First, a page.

Jakob brings Gretl to his family farmstead, renaming her Gretz in the Polish fashion to protect her identity as a German Jew. The family, though reluctant at first, allows her to stay. Gretz spends her time helping around the farmstead and being tutored by Jakob until he leaves to fight the Nazis during the liberation of Warsaw. During this time, Gretz has gained the confidence and the linguistic ability to move around the village by herself, and discovers two things – the existence of Catholicism as a religion (Germany being majorly Protestant) and a school for children run by nuns of the Catholic Church. Having a natural aptitude towards learning, she takes to the school like a duck to water, and excels at the lessons.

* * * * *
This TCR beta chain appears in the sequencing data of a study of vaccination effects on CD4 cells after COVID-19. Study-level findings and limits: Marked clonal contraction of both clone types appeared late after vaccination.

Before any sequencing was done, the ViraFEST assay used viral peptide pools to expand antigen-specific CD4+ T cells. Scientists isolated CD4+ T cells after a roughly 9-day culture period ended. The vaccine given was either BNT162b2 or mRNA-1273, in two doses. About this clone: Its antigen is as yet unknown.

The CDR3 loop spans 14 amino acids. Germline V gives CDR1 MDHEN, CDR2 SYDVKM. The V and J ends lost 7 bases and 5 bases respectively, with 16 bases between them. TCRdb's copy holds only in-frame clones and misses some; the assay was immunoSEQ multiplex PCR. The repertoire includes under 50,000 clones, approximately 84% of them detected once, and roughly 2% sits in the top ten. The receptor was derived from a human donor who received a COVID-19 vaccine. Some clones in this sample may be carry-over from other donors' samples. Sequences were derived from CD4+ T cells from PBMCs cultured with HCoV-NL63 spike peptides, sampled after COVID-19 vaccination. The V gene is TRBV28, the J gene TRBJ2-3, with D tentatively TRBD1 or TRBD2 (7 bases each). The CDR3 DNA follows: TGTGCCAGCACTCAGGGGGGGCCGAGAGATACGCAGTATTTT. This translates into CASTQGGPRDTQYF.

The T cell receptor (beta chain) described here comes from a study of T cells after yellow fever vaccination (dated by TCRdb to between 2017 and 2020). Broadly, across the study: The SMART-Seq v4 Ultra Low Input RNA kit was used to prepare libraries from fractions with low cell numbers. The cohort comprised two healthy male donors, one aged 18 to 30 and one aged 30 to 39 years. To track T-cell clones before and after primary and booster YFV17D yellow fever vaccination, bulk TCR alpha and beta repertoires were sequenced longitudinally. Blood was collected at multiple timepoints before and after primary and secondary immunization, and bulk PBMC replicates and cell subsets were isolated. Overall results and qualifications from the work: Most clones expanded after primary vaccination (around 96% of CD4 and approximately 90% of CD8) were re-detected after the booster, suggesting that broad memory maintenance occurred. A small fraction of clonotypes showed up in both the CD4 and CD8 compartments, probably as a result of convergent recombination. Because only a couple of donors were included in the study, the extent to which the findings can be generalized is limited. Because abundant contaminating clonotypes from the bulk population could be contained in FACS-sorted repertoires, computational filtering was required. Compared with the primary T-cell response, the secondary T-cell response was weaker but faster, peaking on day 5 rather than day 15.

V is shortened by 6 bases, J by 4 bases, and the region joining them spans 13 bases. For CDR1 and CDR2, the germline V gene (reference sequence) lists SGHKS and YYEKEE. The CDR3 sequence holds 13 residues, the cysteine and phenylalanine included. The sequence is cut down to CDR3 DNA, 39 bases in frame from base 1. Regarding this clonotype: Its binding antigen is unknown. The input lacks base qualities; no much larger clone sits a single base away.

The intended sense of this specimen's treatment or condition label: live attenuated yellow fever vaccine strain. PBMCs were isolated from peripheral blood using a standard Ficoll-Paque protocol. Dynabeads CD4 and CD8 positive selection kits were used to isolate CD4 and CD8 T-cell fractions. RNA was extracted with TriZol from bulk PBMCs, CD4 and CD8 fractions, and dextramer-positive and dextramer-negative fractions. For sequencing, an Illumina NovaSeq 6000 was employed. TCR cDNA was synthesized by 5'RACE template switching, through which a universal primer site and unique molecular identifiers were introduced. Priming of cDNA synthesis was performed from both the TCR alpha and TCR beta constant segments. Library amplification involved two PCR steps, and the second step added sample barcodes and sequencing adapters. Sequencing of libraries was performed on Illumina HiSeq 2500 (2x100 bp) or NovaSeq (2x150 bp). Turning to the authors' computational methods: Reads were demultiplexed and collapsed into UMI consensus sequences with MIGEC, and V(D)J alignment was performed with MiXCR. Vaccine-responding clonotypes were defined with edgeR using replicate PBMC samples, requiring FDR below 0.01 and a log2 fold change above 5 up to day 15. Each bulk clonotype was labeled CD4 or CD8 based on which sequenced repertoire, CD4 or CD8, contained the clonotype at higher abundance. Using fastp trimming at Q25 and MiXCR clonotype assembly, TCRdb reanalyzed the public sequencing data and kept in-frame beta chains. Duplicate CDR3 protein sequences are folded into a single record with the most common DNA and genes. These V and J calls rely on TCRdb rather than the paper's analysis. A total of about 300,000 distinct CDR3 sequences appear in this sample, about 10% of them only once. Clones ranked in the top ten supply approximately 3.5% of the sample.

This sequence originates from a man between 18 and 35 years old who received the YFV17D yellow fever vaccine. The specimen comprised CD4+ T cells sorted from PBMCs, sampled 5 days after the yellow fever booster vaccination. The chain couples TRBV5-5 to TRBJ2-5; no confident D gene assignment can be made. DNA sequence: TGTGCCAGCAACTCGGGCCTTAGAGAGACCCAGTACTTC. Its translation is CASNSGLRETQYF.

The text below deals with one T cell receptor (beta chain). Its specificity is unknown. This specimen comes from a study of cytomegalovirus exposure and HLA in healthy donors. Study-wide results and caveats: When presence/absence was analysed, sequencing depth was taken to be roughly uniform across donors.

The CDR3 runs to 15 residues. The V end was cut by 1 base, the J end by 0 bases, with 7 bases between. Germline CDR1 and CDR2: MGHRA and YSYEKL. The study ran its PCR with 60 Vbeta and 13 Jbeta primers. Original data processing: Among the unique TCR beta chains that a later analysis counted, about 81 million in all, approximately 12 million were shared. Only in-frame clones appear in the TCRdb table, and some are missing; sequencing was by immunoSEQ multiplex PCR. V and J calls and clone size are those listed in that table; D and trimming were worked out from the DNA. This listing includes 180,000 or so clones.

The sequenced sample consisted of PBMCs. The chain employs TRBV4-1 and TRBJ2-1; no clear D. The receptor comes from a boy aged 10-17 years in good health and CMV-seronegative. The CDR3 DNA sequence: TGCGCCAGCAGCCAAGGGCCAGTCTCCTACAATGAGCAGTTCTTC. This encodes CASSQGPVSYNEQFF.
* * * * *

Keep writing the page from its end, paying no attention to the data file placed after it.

Joubert brings about the interplay of religion and different faiths in a remarkable manner. Although never fully elaborated on, Gretl’s background is not fully Jewish. Her mother’s mother is Jewish, but her father is a Protestant German and she has been baptized as such. Owing to the Nuremberg Law created by the Nazis, they are all classified as Jews (except for the father, who is shown to be a soldier and has been killed in action) and are deported. Before this, religion is never an issue of conflict for Gretl. She attends both the Protestant Mass with her mother, and prays at the Synagogue with her grandmother. For her, it’s just a different way of reaching out to the same God. With this worldview, it is easy for her to accept Catholicism as just another way of doing the same thing, and she readily adapts to it as Gretz Kowalski.